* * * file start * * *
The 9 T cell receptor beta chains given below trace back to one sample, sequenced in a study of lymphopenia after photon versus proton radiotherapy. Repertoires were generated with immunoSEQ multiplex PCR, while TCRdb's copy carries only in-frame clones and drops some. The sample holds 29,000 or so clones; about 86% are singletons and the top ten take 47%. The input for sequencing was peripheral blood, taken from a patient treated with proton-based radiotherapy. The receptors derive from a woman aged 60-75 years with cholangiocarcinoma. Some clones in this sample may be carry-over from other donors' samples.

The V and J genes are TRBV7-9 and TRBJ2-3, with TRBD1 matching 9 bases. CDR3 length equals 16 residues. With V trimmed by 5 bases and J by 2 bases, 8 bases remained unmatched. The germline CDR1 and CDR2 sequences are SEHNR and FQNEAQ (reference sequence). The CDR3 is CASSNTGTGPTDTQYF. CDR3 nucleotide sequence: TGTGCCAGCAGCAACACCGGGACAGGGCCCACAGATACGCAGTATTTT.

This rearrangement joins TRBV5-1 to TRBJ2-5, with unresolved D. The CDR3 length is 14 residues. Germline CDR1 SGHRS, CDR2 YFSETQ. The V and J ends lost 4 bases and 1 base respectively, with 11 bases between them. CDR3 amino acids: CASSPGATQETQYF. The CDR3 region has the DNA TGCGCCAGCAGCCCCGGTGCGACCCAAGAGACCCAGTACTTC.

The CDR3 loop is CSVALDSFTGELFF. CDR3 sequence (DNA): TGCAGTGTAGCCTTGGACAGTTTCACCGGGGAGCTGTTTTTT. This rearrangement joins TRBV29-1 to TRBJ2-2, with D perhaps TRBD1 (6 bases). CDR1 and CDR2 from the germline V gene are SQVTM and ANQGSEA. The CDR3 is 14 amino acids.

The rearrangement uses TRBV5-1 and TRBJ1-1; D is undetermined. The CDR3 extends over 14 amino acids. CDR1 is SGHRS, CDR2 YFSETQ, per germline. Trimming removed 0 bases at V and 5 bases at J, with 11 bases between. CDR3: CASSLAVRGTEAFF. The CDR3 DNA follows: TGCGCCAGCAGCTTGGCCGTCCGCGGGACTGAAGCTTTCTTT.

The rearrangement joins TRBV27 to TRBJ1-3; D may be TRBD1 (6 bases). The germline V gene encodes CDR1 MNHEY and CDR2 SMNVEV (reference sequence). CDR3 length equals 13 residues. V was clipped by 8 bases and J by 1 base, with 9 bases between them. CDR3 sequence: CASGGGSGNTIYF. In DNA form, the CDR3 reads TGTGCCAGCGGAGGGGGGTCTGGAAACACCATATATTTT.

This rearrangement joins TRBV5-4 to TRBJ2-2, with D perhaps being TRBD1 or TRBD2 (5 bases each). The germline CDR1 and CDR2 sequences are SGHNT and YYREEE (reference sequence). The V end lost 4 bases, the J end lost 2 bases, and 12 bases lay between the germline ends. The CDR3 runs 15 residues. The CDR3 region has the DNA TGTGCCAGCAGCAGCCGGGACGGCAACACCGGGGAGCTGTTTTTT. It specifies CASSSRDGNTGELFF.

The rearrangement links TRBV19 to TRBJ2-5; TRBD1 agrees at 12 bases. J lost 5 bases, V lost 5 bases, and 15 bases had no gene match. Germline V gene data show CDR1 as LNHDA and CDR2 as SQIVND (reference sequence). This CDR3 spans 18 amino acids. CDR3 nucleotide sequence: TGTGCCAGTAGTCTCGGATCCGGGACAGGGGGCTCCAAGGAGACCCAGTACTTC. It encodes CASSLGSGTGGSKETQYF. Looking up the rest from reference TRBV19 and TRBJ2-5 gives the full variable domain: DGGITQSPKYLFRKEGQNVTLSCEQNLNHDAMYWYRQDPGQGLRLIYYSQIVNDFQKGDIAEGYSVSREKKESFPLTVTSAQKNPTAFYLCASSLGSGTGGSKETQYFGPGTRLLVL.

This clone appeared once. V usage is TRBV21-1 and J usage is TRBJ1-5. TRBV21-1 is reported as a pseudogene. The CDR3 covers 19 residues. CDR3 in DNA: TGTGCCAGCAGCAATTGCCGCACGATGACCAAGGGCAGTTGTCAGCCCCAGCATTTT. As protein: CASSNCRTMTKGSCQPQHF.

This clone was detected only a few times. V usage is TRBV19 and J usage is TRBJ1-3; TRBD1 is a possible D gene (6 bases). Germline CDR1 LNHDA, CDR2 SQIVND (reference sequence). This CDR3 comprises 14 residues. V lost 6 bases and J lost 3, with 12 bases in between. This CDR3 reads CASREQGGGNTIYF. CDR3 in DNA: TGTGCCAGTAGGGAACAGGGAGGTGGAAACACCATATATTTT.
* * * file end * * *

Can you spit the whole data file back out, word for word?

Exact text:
The 9 T cell receptor beta chains given below trace back to one sample, sequenced in a study of lymphopenia after photon versus proton radiotherapy. Repertoires were generated with immunoSEQ multiplex PCR, while TCRdb's copy carries only in-frame clones and drops some. The sample holds 29,000 or so clones; about 86% are singletons and the top ten take 47%. The input for sequencing was peripheral blood, taken from a patient treated with proton-based radiotherapy. The receptors derive from a woman aged 60-75 years with cholangiocarcinoma. Some clones in this sample may be carry-over from other donors' samples.

The V and J genes are TRBV7-9 and TRBJ2-3, with TRBD1 matching 9 bases. CDR3 length equals 16 residues. With V trimmed by 5 bases and J by 2 bases, 8 bases remained unmatched. The germline CDR1 and CDR2 sequences are SEHNR and FQNEAQ (reference sequence). The CDR3 is CASSNTGTGPTDTQYF. CDR3 nucleotide sequence: TGTGCCAGCAGCAACACCGGGACAGGGCCCACAGATACGCAGTATTTT.

This rearrangement joins TRBV5-1 to TRBJ2-5, with unresolved D. The CDR3 length is 14 residues. Germline CDR1 SGHRS, CDR2 YFSETQ. The V and J ends lost 4 bases and 1 base respectively, with 11 bases between them. CDR3 amino acids: CASSPGATQETQYF. The CDR3 region has the DNA TGCGCCAGCAGCCCCGGTGCGACCCAAGAGACCCAGTACTTC.

The CDR3 loop is CSVALDSFTGELFF. CDR3 sequence (DNA): TGCAGTGTAGCCTTGGACAGTTTCACCGGGGAGCTGTTTTTT. This rearrangement joins TRBV29-1 to TRBJ2-2, with D perhaps TRBD1 (6 bases). CDR1 and CDR2 from the germline V gene are SQVTM and ANQGSEA. The CDR3 is 14 amino acids.

The rearrangement uses TRBV5-1 and TRBJ1-1; D is undetermined. The CDR3 extends over 14 amino acids. CDR1 is SGHRS, CDR2 YFSETQ, per germline. Trimming removed 0 bases at V and 5 bases at J, with 11 bases between. CDR3: CASSLAVRGTEAFF. The CDR3 DNA follows: TGCGCCAGCAGCTTGGCCGTCCGCGGGACTGAAGCTTTCTTT.

The rearrangement joins TRBV27 to TRBJ1-3; D may be TRBD1 (6 bases). The germline V gene encodes CDR1 MNHEY and CDR2 SMNVEV (reference sequence). CDR3 length equals 13 residues. V was clipped by 8 bases and J by 1 base, with 9 bases between them. CDR3 sequence: CASGGGSGNTIYF. In DNA form, the CDR3 reads TGTGCCAGCGGAGGGGGGTCTGGAAACACCATATATTTT.

This rearrangement joins TRBV5-4 to TRBJ2-2, with D perhaps being TRBD1 or TRBD2 (5 bases each). The germline CDR1 and CDR2 sequences are SGHNT and YYREEE (reference sequence). The V end lost 4 bases, the J end lost 2 bases, and 12 bases lay between the germline ends. The CDR3 runs 15 residues. The CDR3 region has the DNA TGTGCCAGCAGCAGCCGGGACGGCAACACCGGGGAGCTGTTTTTT. It specifies CASSSRDGNTGELFF.

The rearrangement links TRBV19 to TRBJ2-5; TRBD1 agrees at 12 bases. J lost 5 bases, V lost 5 bases, and 15 bases had no gene match. Germline V gene data show CDR1 as LNHDA and CDR2 as SQIVND (reference sequence). This CDR3 spans 18 amino acids. CDR3 nucleotide sequence: TGTGCCAGTAGTCTCGGATCCGGGACAGGGGGCTCCAAGGAGACCCAGTACTTC. It encodes CASSLGSGTGGSKETQYF. Looking up the rest from reference TRBV19 and TRBJ2-5 gives the full variable domain: DGGITQSPKYLFRKEGQNVTLSCEQNLNHDAMYWYRQDPGQGLRLIYYSQIVNDFQKGDIAEGYSVSREKKESFPLTVTSAQKNPTAFYLCASSLGSGTGGSKETQYFGPGTRLLVL.

This clone appeared once. V usage is TRBV21-1 and J usage is TRBJ1-5. TRBV21-1 is reported as a pseudogene. The CDR3 covers 19 residues. CDR3 in DNA: TGTGCCAGCAGCAATTGCCGCACGATGACCAAGGGCAGTTGTCAGCCCCAGCATTTT. As protein: CASSNCRTMTKGSCQPQHF.

This clone was detected only a few times. V usage is TRBV19 and J usage is TRBJ1-3; TRBD1 is a possible D gene (6 bases). Germline CDR1 LNHDA, CDR2 SQIVND (reference sequence). This CDR3 comprises 14 residues. V lost 6 bases and J lost 3, with 12 bases in between. This CDR3 reads CASREQGGGNTIYF. CDR3 in DNA: TGTGCCAGTAGGGAACAGGGAGGTGGAAACACCATATATTTT.